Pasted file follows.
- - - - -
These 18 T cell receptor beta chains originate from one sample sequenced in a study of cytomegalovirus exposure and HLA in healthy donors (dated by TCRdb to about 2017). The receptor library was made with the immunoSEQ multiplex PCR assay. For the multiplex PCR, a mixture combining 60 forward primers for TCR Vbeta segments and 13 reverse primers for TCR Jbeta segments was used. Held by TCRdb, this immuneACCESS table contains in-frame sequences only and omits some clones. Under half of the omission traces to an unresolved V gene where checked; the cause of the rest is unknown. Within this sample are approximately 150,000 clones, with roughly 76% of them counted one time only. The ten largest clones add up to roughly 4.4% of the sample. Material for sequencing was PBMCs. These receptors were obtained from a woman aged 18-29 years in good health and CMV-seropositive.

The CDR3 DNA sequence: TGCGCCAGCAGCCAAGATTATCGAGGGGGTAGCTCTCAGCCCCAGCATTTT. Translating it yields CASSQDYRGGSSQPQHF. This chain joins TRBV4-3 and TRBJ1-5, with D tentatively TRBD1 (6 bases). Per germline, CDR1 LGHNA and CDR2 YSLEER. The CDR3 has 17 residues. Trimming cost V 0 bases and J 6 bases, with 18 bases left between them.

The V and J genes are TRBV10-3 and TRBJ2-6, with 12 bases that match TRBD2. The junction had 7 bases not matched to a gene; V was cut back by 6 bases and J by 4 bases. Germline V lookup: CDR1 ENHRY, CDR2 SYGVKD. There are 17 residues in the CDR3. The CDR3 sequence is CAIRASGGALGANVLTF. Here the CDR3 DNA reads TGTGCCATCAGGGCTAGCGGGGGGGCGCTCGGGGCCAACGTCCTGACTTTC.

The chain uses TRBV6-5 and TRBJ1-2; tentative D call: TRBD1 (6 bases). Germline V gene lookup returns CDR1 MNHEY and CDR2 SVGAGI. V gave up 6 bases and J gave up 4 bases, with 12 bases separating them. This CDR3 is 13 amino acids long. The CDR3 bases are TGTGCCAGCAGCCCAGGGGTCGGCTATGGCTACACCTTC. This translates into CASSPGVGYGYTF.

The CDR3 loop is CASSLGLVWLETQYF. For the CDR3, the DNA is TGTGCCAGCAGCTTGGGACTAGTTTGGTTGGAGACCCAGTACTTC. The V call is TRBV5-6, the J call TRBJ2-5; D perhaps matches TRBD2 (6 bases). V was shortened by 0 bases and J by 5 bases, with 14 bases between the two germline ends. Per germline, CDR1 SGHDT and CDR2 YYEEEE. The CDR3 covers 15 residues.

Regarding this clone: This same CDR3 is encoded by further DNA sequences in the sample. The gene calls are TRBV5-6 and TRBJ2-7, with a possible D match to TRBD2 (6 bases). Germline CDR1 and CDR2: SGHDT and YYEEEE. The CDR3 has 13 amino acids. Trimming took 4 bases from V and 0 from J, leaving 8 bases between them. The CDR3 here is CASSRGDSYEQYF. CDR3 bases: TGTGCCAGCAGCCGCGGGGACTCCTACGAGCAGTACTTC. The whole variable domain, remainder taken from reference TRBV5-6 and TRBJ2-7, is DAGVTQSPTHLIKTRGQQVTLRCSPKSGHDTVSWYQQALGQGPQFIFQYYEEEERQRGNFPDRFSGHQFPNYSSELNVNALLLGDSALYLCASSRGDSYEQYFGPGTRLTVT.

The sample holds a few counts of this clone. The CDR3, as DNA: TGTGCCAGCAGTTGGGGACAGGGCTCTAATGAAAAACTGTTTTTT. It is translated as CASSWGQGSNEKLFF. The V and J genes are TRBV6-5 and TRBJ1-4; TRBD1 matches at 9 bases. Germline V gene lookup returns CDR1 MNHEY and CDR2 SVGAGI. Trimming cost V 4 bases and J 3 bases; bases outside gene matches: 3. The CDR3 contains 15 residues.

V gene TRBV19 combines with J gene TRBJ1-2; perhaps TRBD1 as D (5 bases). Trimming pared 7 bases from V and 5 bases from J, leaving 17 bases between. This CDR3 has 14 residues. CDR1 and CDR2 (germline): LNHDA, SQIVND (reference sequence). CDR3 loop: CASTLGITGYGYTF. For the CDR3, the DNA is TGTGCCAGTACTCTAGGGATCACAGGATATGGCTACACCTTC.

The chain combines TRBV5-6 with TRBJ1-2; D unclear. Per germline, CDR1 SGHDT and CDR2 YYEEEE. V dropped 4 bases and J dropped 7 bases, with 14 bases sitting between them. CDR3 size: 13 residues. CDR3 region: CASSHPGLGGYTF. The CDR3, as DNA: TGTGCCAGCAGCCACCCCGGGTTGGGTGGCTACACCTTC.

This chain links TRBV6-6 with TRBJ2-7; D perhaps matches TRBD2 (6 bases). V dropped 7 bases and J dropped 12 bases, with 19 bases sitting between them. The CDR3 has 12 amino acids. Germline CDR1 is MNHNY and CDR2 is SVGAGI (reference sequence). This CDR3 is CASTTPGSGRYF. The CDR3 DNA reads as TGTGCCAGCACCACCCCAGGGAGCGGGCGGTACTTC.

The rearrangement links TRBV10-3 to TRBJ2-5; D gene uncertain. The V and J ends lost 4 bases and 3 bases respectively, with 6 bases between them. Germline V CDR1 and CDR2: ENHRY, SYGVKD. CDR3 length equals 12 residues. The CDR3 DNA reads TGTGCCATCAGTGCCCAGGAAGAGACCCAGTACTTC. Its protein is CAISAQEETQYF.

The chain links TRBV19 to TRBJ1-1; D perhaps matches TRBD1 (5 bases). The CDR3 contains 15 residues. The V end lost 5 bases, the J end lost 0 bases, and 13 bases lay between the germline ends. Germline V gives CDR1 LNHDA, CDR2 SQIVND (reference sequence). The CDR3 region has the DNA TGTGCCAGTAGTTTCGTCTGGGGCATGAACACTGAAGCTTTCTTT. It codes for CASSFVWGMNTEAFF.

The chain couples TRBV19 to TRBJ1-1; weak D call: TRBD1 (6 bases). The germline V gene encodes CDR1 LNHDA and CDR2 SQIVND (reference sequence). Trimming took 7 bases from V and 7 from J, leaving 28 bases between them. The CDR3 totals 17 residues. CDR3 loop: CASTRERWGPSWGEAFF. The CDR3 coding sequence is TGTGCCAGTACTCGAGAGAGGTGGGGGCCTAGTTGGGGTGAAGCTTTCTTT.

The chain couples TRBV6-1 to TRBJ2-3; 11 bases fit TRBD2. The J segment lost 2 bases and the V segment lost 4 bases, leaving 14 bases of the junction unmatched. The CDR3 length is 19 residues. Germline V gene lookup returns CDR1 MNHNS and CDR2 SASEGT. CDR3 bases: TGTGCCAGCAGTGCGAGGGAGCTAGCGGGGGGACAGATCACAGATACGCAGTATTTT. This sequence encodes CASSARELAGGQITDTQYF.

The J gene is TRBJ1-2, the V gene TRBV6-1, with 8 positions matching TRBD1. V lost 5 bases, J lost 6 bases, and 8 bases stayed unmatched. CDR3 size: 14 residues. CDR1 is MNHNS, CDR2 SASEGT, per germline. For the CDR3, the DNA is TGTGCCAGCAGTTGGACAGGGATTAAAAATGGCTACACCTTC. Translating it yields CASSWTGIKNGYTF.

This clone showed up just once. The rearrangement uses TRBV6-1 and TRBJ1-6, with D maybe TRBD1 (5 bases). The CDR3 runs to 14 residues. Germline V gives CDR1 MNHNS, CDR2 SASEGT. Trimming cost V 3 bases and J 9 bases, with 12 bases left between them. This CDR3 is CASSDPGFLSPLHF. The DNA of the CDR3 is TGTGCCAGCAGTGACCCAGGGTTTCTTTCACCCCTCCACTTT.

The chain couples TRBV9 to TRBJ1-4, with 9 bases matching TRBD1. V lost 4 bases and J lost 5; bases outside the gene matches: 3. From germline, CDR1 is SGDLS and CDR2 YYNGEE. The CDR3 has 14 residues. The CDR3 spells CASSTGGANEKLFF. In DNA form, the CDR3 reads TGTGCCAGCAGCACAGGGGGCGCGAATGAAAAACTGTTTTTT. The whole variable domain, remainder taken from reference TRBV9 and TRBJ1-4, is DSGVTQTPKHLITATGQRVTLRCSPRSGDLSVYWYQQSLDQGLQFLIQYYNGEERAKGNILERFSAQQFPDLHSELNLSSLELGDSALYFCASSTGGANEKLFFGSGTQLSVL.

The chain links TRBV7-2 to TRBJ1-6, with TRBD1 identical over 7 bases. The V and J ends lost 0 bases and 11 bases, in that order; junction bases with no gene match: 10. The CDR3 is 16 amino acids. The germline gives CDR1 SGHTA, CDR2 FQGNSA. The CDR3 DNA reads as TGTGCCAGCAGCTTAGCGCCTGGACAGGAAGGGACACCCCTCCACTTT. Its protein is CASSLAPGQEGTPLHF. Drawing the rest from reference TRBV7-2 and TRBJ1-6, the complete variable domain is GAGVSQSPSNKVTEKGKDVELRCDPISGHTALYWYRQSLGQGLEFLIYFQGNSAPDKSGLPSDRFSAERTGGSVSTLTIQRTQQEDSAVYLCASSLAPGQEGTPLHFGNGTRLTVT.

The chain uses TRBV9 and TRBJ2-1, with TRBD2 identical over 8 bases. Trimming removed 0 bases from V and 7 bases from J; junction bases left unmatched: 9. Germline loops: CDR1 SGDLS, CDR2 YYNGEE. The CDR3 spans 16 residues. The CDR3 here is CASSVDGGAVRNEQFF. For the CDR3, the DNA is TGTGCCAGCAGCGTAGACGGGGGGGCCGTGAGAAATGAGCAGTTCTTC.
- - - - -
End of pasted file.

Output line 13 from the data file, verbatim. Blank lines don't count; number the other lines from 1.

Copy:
The chain couples TRBV19 to TRBJ1-1; weak D call: TRBD1 (6 bases). The germline V gene encodes CDR1 LNHDA and CDR2 SQIVND (reference sequence). Trimming took 7 bases from V and 7 from J, leaving 28 bases between them. The CDR3 totals 17 residues. CDR3 loop: CASTRERWGPSWGEAFF. The CDR3 coding sequence is TGTGCCAGTACTCGAGAGAGGTGGGGGCCTAGTTGGGGTGAAGCTTTCTTT.